The United States is now in an interregnum of sorts: Biden is the projected winner of the election, based on both official vote counts and media analyses to date. But Trump has insisted on continuing legal action and refused to concede, while the General Services Administration initially stalled the formal transition process. Several states have not yet formally certified the results, and the Electoral College does not meet until mid-December. Domestic actors, led by the Trump campaign and White House officials, are exploiting this uncertainty by spreading disinformation about supposed electoral fraud, glitches in voting machines, and late voting to muddy the waters and undermine citizens’ faith in the electoral process. The forthcoming Georgia Senate run-off election will likely see more localized disinformation campaigns, highlighting the ongoing salience of this problem. With such a polarized and volatile domestic situation, foreign actors can simply stand back and watch with glee.
The “Stop the Steal” movement, whose adherents spread the lie that election officials acted to “steal” the election from President Trump, shows how false narratives have caught on among segments of the population, which deepens political polarization and distrust in democratic institutions. The Stop the Steal Facebook group was one of the fastest-growing in the platform’s history, with as many as one hundred new members every ten seconds, before Facebook intervened and shut down the group after members called for street violence.
Nevertheless, the platform enabled the initial virality of the Stop the Steal message. After its deletion, the group’s members moved to other, more hidden corners of the internet and developed a unifying message for pro-Trump protesters around the country, including violent protests in Washington, DC. Moreover, while Trump’s legal challenges to the election results look increasingly dubious, his use of the courts serves another, entirely political purpose. As Joshua Geltzer, director of Georgetown’s Institute for Constitutional Advocacy and Protection, has argued, Trump is now using the judicial system as a vector to spread disinformation and set a precedent for future domestic attempts to undermine the electoral process.
Moreover, the Republican Party is amplifying the Trump administration’s disinformation. On November 19, the official Party Twitter account shared a quote by Sidney Powell, a lawyer who the Trump campaign has since disavowed. She claimed at a press conference that “President Trump won by a landslide” and that the campaign is “going to prove it.” Foreign actors no longer need to create fake Facebook groups to stoke divisions and undermine the United States’ image abroad, as they did in 2016. Instead, US officials can use social media and highly partisan TV networks to disseminate all the divisive content they need, and large parts of the American electorate believe, amplify, and act on their claims.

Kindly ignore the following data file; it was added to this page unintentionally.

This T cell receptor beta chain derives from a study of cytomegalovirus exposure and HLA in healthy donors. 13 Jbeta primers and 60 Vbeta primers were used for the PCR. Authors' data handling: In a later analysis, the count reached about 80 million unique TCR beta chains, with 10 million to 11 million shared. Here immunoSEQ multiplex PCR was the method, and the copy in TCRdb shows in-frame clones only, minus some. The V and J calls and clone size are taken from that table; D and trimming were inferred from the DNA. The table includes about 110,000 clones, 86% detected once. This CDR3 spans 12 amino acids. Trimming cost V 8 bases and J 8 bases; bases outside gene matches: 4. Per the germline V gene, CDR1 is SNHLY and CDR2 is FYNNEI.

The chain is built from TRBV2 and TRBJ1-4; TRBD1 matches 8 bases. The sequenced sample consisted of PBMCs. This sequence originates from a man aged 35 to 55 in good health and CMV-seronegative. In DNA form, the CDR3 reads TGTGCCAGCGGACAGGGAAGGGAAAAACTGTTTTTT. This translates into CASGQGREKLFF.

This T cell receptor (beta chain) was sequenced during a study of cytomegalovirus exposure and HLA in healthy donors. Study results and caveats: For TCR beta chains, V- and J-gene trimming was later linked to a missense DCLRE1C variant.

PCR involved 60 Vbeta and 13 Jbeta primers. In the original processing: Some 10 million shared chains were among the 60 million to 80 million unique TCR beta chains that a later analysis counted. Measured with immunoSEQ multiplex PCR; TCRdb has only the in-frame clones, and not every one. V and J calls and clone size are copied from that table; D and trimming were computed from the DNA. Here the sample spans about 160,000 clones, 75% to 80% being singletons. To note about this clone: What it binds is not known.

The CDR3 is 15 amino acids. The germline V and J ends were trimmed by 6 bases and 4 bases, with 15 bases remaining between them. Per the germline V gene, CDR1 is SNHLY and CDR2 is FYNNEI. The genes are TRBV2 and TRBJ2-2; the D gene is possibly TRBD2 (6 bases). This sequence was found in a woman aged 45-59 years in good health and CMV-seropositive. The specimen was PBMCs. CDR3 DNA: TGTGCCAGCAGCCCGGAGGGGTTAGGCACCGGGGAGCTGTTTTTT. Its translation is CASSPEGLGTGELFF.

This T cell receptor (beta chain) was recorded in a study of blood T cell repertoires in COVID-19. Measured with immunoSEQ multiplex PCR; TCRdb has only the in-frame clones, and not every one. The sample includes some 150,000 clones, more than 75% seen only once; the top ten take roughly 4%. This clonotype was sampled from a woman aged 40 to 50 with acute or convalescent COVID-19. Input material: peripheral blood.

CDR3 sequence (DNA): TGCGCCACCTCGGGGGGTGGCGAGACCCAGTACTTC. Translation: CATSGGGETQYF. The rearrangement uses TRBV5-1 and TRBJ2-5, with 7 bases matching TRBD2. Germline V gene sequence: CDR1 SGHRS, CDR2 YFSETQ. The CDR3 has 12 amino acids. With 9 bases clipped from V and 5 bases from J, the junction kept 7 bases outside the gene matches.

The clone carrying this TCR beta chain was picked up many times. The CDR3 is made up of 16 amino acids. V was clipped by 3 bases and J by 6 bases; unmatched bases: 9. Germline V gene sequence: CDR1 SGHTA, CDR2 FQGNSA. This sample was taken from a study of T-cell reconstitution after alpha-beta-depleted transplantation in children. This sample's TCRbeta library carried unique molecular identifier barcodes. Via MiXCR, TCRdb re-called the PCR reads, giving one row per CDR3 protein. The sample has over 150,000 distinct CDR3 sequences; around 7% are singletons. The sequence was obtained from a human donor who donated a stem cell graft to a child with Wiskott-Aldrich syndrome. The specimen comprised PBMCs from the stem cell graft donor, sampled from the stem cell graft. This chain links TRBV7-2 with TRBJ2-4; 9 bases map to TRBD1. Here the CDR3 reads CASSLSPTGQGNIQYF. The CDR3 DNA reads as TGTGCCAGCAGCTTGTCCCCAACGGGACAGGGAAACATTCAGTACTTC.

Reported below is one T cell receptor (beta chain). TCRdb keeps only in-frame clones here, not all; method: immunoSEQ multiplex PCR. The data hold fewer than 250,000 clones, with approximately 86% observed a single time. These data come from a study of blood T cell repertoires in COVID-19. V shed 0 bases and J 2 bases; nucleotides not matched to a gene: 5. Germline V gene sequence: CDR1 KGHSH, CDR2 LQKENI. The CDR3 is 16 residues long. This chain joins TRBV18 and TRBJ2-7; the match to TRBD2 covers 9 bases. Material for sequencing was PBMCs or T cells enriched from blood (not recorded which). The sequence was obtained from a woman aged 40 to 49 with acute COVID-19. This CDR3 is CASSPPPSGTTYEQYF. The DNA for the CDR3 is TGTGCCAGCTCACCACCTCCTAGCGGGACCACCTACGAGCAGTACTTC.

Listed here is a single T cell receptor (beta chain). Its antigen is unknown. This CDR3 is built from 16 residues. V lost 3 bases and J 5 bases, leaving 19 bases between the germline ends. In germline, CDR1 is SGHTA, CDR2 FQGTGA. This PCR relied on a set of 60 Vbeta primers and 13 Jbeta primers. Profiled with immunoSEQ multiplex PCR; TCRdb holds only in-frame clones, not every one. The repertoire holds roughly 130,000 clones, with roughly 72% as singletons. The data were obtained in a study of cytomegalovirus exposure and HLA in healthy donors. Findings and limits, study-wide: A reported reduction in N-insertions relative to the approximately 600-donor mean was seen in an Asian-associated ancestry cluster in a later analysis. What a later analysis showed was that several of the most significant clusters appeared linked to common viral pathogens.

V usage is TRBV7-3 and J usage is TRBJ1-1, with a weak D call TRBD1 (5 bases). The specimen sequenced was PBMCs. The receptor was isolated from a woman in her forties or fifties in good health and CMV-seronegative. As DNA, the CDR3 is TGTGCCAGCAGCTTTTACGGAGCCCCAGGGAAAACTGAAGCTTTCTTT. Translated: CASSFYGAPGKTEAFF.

Disinformation is here to stay. It was not new in 2016, and it will not disappear with the end of President Trump’s term in office—although he is doubtless both a symptom and a driver of division and distrust in the information and media environment, and in democratic institutions more generally. Nonetheless, increased overall voter turnout for President Trump in 2020 all but extinguishes the argument that “Russia” was the only reason his campaign succeeded in 2016.
This caveat, however, does not mean that disinformation campaigns are not worthy of close attention. If anything, foreign information operations have become more complex, more difficult to detect, and increasingly blur the boundaries between foreign and domestic disinformation by coopting local actors. However, we must not overstate their impact and should look more closely at the fissures in our own societies that allow domestic misinformation to spread.
A “whole-of-society” approach is the only way forward, with a focus on healing the divisions at home, teaching media literacy and critical thinking skills more effectively, and cooperating with allies and partners around the world to share best practices and establish a path forward. Long-term sensitization of populations is not a short-term project. But in the immediate term, transparency is key. For example, the US intelligence community should more openly broadcast information where possible, with civil society organizations tracking information operations to increase public awareness of disinformation. Meanwhile, tech companies need to facilitate better public access to data and algorithms to aid researchers studying social media platforms and disinformation, rather than attempting to derail such efforts.
The incoming administration wants to “build back better” at home in order to restore American strength abroad. This is the right approach to many issues, and will help strengthen the information environment and build resilience among the American public to restore trust in democratic institutions. It will require a concerted foreign and domestic policy response, as well as a great deal of introspection, to mend both democratic institutions at home and deter adversaries abroad.